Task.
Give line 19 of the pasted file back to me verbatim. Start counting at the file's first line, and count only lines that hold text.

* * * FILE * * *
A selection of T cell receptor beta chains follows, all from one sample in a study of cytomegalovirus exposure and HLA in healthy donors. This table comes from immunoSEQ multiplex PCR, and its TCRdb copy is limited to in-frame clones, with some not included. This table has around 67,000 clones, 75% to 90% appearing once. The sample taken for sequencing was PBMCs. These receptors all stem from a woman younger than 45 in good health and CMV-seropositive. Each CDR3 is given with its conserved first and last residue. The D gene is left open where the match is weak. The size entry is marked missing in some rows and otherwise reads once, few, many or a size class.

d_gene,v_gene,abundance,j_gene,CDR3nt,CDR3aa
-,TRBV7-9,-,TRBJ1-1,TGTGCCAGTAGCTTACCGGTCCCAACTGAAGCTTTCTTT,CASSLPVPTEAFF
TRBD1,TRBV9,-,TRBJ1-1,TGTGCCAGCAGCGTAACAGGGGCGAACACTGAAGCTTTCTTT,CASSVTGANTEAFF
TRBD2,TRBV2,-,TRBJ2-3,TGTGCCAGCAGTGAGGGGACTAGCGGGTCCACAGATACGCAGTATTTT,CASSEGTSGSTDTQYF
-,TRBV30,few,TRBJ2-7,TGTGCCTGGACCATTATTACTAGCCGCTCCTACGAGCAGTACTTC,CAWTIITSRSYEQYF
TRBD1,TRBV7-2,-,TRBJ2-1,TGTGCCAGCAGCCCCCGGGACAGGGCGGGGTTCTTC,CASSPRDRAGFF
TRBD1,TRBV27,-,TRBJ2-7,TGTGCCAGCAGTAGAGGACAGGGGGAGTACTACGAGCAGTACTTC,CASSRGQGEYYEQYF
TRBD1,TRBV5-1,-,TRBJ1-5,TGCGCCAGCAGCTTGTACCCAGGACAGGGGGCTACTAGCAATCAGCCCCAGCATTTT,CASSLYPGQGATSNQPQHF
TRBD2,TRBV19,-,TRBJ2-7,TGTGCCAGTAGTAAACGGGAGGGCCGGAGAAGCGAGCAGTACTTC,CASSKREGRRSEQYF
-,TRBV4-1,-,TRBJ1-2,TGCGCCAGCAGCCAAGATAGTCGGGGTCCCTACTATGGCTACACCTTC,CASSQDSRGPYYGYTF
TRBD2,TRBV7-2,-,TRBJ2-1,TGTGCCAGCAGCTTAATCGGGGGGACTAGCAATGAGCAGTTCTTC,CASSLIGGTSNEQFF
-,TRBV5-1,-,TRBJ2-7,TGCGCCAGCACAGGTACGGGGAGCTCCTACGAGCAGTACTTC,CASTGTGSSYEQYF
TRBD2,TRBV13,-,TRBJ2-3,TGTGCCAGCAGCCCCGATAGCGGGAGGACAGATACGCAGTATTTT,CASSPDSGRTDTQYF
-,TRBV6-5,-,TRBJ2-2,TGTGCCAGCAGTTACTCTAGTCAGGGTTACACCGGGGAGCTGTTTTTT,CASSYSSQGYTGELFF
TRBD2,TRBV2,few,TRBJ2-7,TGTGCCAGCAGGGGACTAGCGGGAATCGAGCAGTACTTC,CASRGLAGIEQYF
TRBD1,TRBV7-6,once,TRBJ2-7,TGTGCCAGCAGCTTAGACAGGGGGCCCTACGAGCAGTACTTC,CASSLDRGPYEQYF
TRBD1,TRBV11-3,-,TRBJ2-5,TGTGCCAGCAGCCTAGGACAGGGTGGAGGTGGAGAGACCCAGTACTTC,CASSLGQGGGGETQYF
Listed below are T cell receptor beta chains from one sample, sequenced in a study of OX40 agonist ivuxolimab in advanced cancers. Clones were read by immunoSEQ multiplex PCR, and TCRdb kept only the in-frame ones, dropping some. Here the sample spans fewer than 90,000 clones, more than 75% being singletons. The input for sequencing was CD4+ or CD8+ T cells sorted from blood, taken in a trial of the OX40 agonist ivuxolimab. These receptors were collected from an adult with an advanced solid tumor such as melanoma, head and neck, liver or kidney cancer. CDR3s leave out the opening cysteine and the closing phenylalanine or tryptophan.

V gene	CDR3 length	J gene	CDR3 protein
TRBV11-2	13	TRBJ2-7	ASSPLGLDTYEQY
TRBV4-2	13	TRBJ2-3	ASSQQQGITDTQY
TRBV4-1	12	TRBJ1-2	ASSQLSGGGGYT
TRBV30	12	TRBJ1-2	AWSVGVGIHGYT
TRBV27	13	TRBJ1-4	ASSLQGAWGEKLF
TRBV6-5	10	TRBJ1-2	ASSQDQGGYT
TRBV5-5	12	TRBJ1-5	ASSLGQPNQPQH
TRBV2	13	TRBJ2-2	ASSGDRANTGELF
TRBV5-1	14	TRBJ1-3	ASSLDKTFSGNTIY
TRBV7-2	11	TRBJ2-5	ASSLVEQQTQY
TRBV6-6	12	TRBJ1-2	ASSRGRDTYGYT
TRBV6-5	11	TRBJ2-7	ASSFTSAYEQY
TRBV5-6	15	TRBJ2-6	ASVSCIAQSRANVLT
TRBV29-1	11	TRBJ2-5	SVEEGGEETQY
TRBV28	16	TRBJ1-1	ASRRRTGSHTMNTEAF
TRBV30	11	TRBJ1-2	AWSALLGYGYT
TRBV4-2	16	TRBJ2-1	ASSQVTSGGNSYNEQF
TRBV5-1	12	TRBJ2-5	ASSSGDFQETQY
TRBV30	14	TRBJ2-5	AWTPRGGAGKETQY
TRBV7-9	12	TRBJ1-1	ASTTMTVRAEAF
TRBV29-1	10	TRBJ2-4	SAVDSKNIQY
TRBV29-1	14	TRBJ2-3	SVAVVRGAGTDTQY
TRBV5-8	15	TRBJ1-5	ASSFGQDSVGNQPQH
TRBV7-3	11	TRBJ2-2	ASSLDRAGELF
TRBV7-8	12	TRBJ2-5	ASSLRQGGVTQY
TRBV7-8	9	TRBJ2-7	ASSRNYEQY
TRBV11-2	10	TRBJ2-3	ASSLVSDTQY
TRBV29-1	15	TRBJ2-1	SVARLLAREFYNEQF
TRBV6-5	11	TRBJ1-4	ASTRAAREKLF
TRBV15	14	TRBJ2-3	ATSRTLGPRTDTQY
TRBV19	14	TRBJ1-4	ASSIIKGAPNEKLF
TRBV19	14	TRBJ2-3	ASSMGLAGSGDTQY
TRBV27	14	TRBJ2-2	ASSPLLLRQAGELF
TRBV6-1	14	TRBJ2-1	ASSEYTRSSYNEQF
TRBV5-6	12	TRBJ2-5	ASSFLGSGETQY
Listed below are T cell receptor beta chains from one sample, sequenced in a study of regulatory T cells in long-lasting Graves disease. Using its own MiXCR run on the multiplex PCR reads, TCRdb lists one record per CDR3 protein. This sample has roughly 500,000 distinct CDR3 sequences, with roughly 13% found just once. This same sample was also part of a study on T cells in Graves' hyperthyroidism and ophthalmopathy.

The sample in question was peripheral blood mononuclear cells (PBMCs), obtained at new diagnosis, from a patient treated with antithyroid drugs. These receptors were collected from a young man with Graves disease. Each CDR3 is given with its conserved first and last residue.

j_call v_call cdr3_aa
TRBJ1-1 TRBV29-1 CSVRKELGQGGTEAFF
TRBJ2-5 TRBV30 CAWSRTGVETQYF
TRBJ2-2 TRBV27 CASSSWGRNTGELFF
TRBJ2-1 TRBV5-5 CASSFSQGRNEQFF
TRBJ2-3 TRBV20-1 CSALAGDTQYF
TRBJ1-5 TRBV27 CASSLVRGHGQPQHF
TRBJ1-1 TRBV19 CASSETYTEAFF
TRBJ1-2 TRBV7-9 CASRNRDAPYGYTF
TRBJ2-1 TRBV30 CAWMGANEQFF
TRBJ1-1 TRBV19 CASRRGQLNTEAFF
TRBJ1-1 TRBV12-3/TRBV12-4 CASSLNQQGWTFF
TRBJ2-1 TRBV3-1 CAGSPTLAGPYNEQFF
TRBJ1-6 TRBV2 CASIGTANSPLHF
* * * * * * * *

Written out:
Listed below are T cell receptor beta chains from one sample, sequenced in a study of OX40 agonist ivuxolimab in advanced cancers. Clones were read by immunoSEQ multiplex PCR, and TCRdb kept only the in-frame ones, dropping some. Here the sample spans fewer than 90,000 clones, more than 75% being singletons. The input for sequencing was CD4+ or CD8+ T cells sorted from blood, taken in a trial of the OX40 agonist ivuxolimab. These receptors were collected from an adult with an advanced solid tumor such as melanoma, head and neck, liver or kidney cancer. CDR3s leave out the opening cysteine and the closing phenylalanine or tryptophan.